🧠 Last week, I wrote about technology's growing role in generating and spreading destructive ideas. I am still working on the follow-up piece that looks at what governments and corporations can do to maintain social stability and protect their interests. Subscribe, so you don't miss it.
🧑🏻💻 I had a lively conversation with Stanford Professor Nicholas Bloom about remote work and its impact on cities, offices, and inequality. You can watch the recording here.
🎧 Last month, I was on Professor Scott Galloway's podcast to talk about inequality, human capital, banning TikTok, the future of work, and the future of cities. If you haven't listened yet, I recommend it. Listen here.
📚 In late November, I'll be teaching the 8th cohort of Hype-Free Web3, a two-week course about the future of the internet and emerging business models. It's an updated version of the course, shorter, tighter, and considering all the recent regulations and innovations of the past six months. Learn more and sign up here.
And speaking of Web3...
For the second time in its history, Bloomberg Businessweek dedicated a whole issue to a single topic, written by a single author. The topic is Crypto and Web3, and the writer is Matt Levine, the world's preeminent finance writer.
Matt is and has been a crypto skeptic. Still, he also understands why the Web3 space is important and why it should be explored by anyone interested in technology, finance, the future of work, and geopolitics.
In the piece, I was struck by the following quote from Matt:
"Dror Poleg, a writer on business and technology, wrote a blog post about web3 that I think about all the time. The title is 'In Praise of Ponzis.'"
Matt is referring to a controversial article I wrote last year. His Businessweek opus featured a massive graphic with an excerpt from my earlier article:
Many people are still trying to wrap their heads around what I meant. I was not praising the idea of marketing things that don't exist. I was pointing out that, whether we like it or not, the economy is increasingly reliant on selling things that don't exist.
More precisely, more of our money is spent on things that are not physically scarce: content, attention, virtual goods, and knowledge. In a world of such abundance, success is no longer about who can produce the most goods or the "best" goods at the lowest price.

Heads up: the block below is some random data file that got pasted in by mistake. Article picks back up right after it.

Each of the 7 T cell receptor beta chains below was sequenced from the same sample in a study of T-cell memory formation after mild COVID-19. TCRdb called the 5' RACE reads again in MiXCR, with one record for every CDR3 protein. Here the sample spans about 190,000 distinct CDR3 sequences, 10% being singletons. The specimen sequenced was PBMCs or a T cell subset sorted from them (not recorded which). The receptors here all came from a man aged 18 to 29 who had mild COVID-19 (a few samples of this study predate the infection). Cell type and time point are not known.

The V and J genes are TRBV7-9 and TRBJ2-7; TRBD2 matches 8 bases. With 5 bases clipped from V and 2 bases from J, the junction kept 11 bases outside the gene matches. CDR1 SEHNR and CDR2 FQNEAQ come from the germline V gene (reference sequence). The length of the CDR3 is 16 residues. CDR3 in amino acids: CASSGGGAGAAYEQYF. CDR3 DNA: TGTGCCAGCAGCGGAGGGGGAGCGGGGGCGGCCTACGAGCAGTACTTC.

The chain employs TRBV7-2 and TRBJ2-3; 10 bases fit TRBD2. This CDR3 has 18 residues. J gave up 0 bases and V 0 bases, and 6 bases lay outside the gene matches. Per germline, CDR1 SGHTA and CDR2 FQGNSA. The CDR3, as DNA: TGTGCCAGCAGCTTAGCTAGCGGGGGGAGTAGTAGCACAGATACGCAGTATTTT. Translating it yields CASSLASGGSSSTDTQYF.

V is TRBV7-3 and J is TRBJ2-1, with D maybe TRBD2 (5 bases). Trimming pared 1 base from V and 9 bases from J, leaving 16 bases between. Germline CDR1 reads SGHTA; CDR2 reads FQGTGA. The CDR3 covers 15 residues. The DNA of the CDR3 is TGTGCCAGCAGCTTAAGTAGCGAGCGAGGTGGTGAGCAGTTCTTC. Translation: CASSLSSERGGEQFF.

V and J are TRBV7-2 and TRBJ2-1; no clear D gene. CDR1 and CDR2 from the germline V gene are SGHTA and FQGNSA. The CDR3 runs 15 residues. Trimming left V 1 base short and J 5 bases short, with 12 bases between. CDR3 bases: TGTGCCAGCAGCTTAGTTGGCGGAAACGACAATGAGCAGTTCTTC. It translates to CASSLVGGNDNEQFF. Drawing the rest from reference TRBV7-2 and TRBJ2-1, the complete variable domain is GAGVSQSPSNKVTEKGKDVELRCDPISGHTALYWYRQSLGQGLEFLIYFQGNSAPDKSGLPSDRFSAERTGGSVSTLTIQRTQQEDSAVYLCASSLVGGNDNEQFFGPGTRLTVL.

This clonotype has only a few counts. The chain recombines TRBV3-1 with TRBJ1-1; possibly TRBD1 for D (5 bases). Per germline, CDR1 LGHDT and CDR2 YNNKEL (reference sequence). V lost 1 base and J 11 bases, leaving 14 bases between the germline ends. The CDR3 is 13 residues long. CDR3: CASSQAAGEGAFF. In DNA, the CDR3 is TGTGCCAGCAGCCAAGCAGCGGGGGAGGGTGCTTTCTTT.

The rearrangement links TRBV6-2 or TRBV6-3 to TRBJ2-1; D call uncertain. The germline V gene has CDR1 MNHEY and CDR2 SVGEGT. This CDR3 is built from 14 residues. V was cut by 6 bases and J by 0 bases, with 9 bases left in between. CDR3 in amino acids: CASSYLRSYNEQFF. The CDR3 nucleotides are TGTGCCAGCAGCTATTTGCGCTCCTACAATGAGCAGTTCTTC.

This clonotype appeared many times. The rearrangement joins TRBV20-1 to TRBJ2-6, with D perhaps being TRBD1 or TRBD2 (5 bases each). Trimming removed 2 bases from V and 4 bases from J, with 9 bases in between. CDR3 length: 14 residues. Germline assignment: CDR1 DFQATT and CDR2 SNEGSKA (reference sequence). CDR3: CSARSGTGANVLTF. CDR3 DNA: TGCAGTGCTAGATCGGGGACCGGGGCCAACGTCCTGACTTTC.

Instead, success depends on who can cut through the noise and get people's attention. To do that, one often requires the support of a critical mass of people at a crucial time: Getting your product (physical or digital) liked and shared by an X number of people can trigger a cascade: Social media algorithms show the product to more people, who then like it and share it, which causes algorithms to boost it even more — resulting in massive success.
Note that the people who liked and shared your product played a critical role in making it successful. Often, this role was more important than the product's design or production.
But historically, the people who like and share stuff on social media are not compensated for their "work." This is (was) the case for two main reasons:
- People's likes and shares were not so important. In the old world, things were scarce, and the most important activity was to actually produce stuff. Getting some promotional help from early users was nice, but it wasn't the deciding factor.
- Even if you wanted to compensate people for every "like" and "share," this would have been too complicated and expensive to do in practice. (imagine getting the bank details of every user and sending them a wire transfer or check for 35 cents each time they liked a video. It doesn't make sense)
But today, likes and shares are critically important. And the cost of tracking people's behavior and sending them micropayment is close to zero. To win, a growing number of companies will have to incentivize people to like and share (and use) their products. They will have to make it worthwhile for customers to jump on the bandwagon early and ensure that early users benefit from every new user that jumps on board after them.
The result is a pyramid: A system that incentivizes people to convince others to follow them into a financial scheme. And as I pointed out in my original piece, such pyramids will be the dominant marketing method of the next decade and beyond.
Not because there's a bubble. And not because of low-interest rates. But simply because our economy is shifting towards intangible goods and because such goods will be available in abundance. Further, even the marketing of tangible goods will be increasingly dependent on digital content. If you want to sell a car, a house, or a hamburger, you probably need to draw people's attention to a video or social media post. If people don't notice you online, you don't exist. And for people to notice you, you'll need to share more of your revenue with anyone who helps promote your content.
Have a beautiful weekend.
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